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Kone and Otis are two of the most famous names in lift technology. Here we compare their latest developments

New service/call centre KONE is building a facility in Keighley in the north of England to house a new service/call centre, offices and an elevator and escalator training centre.

The building is scheduled to become operational at the end of 2003.

Currently, much of Kone's research and development work is carried out at its base outside Helsinki, where it has the longest lift testing facility in the world. Here, rather than waste money on a purpose-built lift tower, its test rig drops 200m into an existing limestone mine.

KONE's eco-disc lift hoisting unit has been around for a few years but is in a constant state of improvement. It is a very efficient mechanism that has only one moving part, a very low revving motor, and a gearless construction. This means that besides having efficient power consumption - using just half the power required by equivalent conventional systems - it uses no oil and thus removes greatly the risk of contamination and fire.

Essentially, KONE has taken the synchronous motor concept and made it more compact. The outer layer is a permanent magnet (stator) which provides a constantly exited magnetic field for the rotor. By making the sheave (lift wheel) part of the rotor rather than a separate wheel which is turned by the rotor, the overall control machinery has been able to be compacted and now weighs around half that of conventional geared traction devices; hence the work efficiencies can be improved.

Because the rotor action is integral to the functioning of the hoist, KONE has also improved the operating efficiencies - with energy consumption 3,000kWh at a running speed of 1m/sec with a load of 630kg.

Cars have a stopping accuracy of less than 10mm.

For further details call 0870 7701122

Plan your project

Otis' proudest development seems to be its new website, which is translated into 29 languages - from Vietnamese to Ukrainian, Chinese and Hungarian. It shows off the company's global reach but also exemplifies its recognition that the Internet plays a valuable role in faster service provision.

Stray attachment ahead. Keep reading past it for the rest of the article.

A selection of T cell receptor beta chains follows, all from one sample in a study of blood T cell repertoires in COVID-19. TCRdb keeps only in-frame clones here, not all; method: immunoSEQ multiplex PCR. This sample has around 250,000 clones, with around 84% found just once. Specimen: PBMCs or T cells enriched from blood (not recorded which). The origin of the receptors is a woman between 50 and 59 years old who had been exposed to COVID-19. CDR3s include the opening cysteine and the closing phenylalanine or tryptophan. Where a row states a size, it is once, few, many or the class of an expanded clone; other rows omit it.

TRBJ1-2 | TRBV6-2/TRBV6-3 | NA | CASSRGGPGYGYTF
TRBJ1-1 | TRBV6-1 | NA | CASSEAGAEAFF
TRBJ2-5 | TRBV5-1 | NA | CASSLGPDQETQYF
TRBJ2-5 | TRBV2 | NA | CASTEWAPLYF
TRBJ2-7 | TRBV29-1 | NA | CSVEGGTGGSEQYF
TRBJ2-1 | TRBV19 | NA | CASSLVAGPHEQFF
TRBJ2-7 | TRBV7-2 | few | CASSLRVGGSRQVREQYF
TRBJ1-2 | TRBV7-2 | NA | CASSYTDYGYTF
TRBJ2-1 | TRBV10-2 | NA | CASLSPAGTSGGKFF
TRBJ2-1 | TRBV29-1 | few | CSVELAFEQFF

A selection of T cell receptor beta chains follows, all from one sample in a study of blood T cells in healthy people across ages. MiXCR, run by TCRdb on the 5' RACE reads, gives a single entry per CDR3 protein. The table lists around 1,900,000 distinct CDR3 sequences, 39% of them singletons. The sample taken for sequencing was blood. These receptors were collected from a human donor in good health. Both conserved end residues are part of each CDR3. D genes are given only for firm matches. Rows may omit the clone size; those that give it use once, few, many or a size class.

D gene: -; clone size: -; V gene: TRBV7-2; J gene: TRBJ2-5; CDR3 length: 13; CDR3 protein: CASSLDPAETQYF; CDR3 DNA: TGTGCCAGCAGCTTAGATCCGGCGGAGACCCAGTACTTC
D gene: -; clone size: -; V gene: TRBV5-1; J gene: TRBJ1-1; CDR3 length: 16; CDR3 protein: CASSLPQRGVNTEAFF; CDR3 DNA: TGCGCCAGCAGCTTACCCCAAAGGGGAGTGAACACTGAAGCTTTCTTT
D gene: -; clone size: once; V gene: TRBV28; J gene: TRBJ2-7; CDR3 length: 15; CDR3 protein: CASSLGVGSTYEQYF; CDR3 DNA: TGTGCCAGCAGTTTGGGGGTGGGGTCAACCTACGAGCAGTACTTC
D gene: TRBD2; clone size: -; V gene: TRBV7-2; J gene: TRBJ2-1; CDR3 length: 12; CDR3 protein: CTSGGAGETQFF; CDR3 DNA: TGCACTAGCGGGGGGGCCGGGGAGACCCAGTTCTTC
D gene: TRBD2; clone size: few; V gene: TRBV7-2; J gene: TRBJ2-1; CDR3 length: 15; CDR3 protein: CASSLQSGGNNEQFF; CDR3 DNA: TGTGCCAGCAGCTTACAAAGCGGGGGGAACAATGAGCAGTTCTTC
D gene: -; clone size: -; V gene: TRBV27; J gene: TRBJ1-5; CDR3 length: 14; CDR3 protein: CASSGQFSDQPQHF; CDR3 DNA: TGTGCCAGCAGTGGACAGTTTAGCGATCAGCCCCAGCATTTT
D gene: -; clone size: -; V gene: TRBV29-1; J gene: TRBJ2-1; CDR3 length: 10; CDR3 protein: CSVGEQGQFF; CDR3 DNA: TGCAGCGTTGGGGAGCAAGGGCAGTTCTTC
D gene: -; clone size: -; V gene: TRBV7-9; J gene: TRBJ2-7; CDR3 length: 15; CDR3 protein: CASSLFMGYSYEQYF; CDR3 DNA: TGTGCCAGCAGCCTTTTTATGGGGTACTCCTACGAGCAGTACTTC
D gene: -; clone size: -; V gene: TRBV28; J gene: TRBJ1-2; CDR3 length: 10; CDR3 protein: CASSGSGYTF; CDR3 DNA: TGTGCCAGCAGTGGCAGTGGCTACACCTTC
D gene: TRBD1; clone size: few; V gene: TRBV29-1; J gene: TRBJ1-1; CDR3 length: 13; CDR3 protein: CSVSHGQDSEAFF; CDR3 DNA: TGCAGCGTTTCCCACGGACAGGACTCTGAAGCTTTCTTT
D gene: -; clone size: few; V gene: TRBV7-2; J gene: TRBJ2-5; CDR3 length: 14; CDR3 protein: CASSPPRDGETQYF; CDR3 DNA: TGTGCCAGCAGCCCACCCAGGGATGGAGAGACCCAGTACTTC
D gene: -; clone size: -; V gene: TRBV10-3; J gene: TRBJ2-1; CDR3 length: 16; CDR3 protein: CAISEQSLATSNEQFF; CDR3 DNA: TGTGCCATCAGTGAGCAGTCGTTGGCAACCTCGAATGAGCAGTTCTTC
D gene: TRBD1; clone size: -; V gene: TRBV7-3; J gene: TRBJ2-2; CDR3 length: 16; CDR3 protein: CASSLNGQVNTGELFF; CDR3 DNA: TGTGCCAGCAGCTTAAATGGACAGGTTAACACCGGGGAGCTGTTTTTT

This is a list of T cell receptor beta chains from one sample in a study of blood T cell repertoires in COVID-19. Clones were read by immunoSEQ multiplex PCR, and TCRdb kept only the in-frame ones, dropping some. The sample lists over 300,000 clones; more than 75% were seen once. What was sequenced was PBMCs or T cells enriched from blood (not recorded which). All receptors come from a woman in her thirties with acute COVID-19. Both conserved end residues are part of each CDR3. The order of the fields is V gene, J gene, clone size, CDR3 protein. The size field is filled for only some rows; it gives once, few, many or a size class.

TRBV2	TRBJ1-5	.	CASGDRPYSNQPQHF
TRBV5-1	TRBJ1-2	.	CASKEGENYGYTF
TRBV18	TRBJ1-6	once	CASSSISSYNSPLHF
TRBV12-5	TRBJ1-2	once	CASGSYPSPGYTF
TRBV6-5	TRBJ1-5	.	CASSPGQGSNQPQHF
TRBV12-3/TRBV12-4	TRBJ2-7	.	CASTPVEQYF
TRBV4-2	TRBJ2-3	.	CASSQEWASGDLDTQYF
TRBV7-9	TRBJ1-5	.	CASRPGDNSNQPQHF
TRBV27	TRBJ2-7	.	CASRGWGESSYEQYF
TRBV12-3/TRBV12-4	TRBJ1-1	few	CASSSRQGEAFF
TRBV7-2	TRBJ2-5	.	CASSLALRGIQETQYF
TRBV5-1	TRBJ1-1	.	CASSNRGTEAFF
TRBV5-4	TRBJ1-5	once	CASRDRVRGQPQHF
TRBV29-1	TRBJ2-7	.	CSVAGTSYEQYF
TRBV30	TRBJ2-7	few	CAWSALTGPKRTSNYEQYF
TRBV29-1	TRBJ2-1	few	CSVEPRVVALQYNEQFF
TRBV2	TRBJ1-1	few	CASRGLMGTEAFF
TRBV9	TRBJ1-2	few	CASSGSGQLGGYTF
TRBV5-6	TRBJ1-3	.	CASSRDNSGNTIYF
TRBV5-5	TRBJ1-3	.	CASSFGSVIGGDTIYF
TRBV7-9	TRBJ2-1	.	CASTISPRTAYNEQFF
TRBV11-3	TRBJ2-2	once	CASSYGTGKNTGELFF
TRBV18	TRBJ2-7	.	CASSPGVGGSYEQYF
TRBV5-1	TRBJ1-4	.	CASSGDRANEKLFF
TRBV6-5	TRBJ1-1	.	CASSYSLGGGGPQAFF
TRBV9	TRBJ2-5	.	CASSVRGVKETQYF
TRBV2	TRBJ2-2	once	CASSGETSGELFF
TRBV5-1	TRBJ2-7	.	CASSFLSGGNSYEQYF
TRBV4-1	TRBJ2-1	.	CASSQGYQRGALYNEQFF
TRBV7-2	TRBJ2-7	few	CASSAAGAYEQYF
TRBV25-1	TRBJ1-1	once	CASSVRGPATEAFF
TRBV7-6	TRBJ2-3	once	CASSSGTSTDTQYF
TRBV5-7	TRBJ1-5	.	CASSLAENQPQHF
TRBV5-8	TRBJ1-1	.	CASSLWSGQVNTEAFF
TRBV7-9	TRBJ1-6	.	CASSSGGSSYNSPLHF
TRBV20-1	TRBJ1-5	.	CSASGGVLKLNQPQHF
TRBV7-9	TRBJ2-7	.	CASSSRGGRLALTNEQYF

By entering the 'Plan your Project' page (getting past the registration page), architects are able to design and price a selection of lifts, with prices given in national currencies.

Production drawings can be downloaded and there is even a button to press if you want to place an order.

Otis' newer innovations include the Gen 2 (second generation) lift which incorporates the first ever use of flat belt technology to draw the lift cars up the shaft. The belts are about 30mm wide and only 3mm thick - comprising 12 woven high-tensile steel strands encased in a black polyurethane sleeve. This coated belt is therefore far more flexible than the traditional woven cables that have been the industry standard since the 1800s, meaning that it can bend around a sheave of only 100mm diameter, which is approximately 20 per cent smaller than conventional cable sheaves. The permanent magnet gearless machine is about 70 per cent smaller than normal, negating in many applications the need for a dedicated machine room.

Three belts per lift, working in unison, can lift almost 11 tonnes (which builds in a 12-fold safety factor). Gen 2 lifts have been used at the new Baltic Centre for Contemporary Arts in Gateshead, where the workings are exposed to public view.

The belt grips the sheave at the top of the shaft by friction alone, so there is no appreciable wear and tear on the components.

In conventional cable lift applications, once the shaft gets to about 500m high, the self-weight of the cable becomes a limiting factor and becomes self-defeating to provide weight compensation. Although Gen 2 cannot yet extend to this height range, its lighter cable means that operational efficiencies can be greatly improved.

For information call 020 7919 9500

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